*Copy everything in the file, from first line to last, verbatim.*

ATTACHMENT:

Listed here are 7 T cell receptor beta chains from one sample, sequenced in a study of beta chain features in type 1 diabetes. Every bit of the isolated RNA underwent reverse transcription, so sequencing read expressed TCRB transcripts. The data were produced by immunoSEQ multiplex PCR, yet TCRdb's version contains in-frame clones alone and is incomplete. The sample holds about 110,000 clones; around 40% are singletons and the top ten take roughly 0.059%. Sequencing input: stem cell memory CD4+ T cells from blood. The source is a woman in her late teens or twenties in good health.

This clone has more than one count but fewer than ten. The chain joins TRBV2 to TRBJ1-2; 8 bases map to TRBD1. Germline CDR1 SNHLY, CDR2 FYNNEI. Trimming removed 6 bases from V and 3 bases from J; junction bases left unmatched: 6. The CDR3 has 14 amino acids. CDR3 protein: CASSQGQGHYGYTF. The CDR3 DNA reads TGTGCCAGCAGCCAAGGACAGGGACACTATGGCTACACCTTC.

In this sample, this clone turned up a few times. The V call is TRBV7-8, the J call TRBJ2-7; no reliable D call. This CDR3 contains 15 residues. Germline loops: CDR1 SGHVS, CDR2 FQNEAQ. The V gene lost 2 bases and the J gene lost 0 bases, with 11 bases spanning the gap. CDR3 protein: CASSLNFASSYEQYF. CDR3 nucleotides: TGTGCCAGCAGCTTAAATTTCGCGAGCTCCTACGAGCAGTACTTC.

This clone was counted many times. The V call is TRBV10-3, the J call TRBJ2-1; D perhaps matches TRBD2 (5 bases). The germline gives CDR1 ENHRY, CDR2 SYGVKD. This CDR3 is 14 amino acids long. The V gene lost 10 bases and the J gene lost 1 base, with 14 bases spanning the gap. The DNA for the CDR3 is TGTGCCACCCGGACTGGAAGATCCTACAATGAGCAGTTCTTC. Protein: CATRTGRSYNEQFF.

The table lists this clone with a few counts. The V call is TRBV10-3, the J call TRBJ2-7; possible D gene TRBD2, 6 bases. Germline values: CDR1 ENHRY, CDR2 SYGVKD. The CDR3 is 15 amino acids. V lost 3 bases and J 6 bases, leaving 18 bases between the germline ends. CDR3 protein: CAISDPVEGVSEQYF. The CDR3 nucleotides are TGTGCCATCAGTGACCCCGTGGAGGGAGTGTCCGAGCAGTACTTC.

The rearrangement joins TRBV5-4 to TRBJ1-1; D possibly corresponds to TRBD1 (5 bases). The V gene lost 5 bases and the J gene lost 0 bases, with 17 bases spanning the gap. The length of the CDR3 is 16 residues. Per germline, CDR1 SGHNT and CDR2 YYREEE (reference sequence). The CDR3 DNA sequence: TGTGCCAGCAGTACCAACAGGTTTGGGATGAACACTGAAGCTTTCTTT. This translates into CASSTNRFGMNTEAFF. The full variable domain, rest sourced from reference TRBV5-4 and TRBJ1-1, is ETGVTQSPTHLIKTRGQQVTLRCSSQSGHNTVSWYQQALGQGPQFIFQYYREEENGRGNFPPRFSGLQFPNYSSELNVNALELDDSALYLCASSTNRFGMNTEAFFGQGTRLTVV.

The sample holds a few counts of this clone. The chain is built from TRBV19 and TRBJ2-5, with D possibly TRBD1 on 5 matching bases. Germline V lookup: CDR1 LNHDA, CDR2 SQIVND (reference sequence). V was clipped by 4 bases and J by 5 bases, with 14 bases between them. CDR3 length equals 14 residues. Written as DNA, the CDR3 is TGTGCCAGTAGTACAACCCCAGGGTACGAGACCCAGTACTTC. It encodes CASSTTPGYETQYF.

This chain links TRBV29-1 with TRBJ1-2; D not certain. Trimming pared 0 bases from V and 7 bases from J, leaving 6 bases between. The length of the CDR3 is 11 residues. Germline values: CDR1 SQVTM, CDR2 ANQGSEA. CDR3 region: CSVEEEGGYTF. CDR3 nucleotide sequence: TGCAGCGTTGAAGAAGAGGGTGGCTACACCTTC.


Listed here are 7 T cell receptor beta chains from one sample, sequenced in a study of beta chain features in type 1 diabetes. Every bit of the isolated RNA underwent reverse transcription, so sequencing read expressed TCRB transcripts. The data were produced by immunoSEQ multiplex PCR, yet TCRdb's version contains in-frame clones alone and is incomplete. The sample holds about 110,000 clones; around 40% are singletons and the top ten take roughly 0.059%. Sequencing input: stem cell memory CD4+ T cells from blood. The source is a woman in her late teens or twenties in good health.

This clone has more than one count but fewer than ten. The chain joins TRBV2 to TRBJ1-2; 8 bases map to TRBD1. Germline CDR1 SNHLY, CDR2 FYNNEI. Trimming removed 6 bases from V and 3 bases from J; junction bases left unmatched: 6. The CDR3 has 14 amino acids. CDR3 protein: CASSQGQGHYGYTF. The CDR3 DNA reads TGTGCCAGCAGCCAAGGACAGGGACACTATGGCTACACCTTC.

In this sample, this clone turned up a few times. The V call is TRBV7-8, the J call TRBJ2-7; no reliable D call. This CDR3 contains 15 residues. Germline loops: CDR1 SGHVS, CDR2 FQNEAQ. The V gene lost 2 bases and the J gene lost 0 bases, with 11 bases spanning the gap. CDR3 protein: CASSLNFASSYEQYF. CDR3 nucleotides: TGTGCCAGCAGCTTAAATTTCGCGAGCTCCTACGAGCAGTACTTC.

This clone was counted many times. The V call is TRBV10-3, the J call TRBJ2-1; D perhaps matches TRBD2 (5 bases). The germline gives CDR1 ENHRY, CDR2 SYGVKD. This CDR3 is 14 amino acids long. The V gene lost 10 bases and the J gene lost 1 base, with 14 bases spanning the gap. The DNA for the CDR3 is TGTGCCACCCGGACTGGAAGATCCTACAATGAGCAGTTCTTC. Protein: CATRTGRSYNEQFF.

The table lists this clone with a few counts. The V call is TRBV10-3, the J call TRBJ2-7; possible D gene TRBD2, 6 bases. Germline values: CDR1 ENHRY, CDR2 SYGVKD. The CDR3 is 15 amino acids. V lost 3 bases and J 6 bases, leaving 18 bases between the germline ends. CDR3 protein: CAISDPVEGVSEQYF. The CDR3 nucleotides are TGTGCCATCAGTGACCCCGTGGAGGGAGTGTCCGAGCAGTACTTC.

The rearrangement joins TRBV5-4 to TRBJ1-1; D possibly corresponds to TRBD1 (5 bases). The V gene lost 5 bases and the J gene lost 0 bases, with 17 bases spanning the gap. The length of the CDR3 is 16 residues. Per germline, CDR1 SGHNT and CDR2 YYREEE (reference sequence). The CDR3 DNA sequence: TGTGCCAGCAGTACCAACAGGTTTGGGATGAACACTGAAGCTTTCTTT. This translates into CASSTNRFGMNTEAFF. The full variable domain, rest sourced from reference TRBV5-4 and TRBJ1-1, is ETGVTQSPTHLIKTRGQQVTLRCSSQSGHNTVSWYQQALGQGPQFIFQYYREEENGRGNFPPRFSGLQFPNYSSELNVNALELDDSALYLCASSTNRFGMNTEAFFGQGTRLTVV.

The sample holds a few counts of this clone. The chain is built from TRBV19 and TRBJ2-5, with D possibly TRBD1 on 5 matching bases. Germline V lookup: CDR1 LNHDA, CDR2 SQIVND (reference sequence). V was clipped by 4 bases and J by 5 bases, with 14 bases between them. CDR3 length equals 14 residues. Written as DNA, the CDR3 is TGTGCCAGTAGTACAACCCCAGGGTACGAGACCCAGTACTTC. It encodes CASSTTPGYETQYF.

This chain links TRBV29-1 with TRBJ1-2; D not certain. Trimming pared 0 bases from V and 7 bases from J, leaving 6 bases between. The length of the CDR3 is 11 residues. Germline values: CDR1 SQVTM, CDR2 ANQGSEA. CDR3 region: CSVEEEGGYTF. CDR3 nucleotide sequence: TGCAGCGTTGAAGAAGAGGGTGGCTACACCTTC.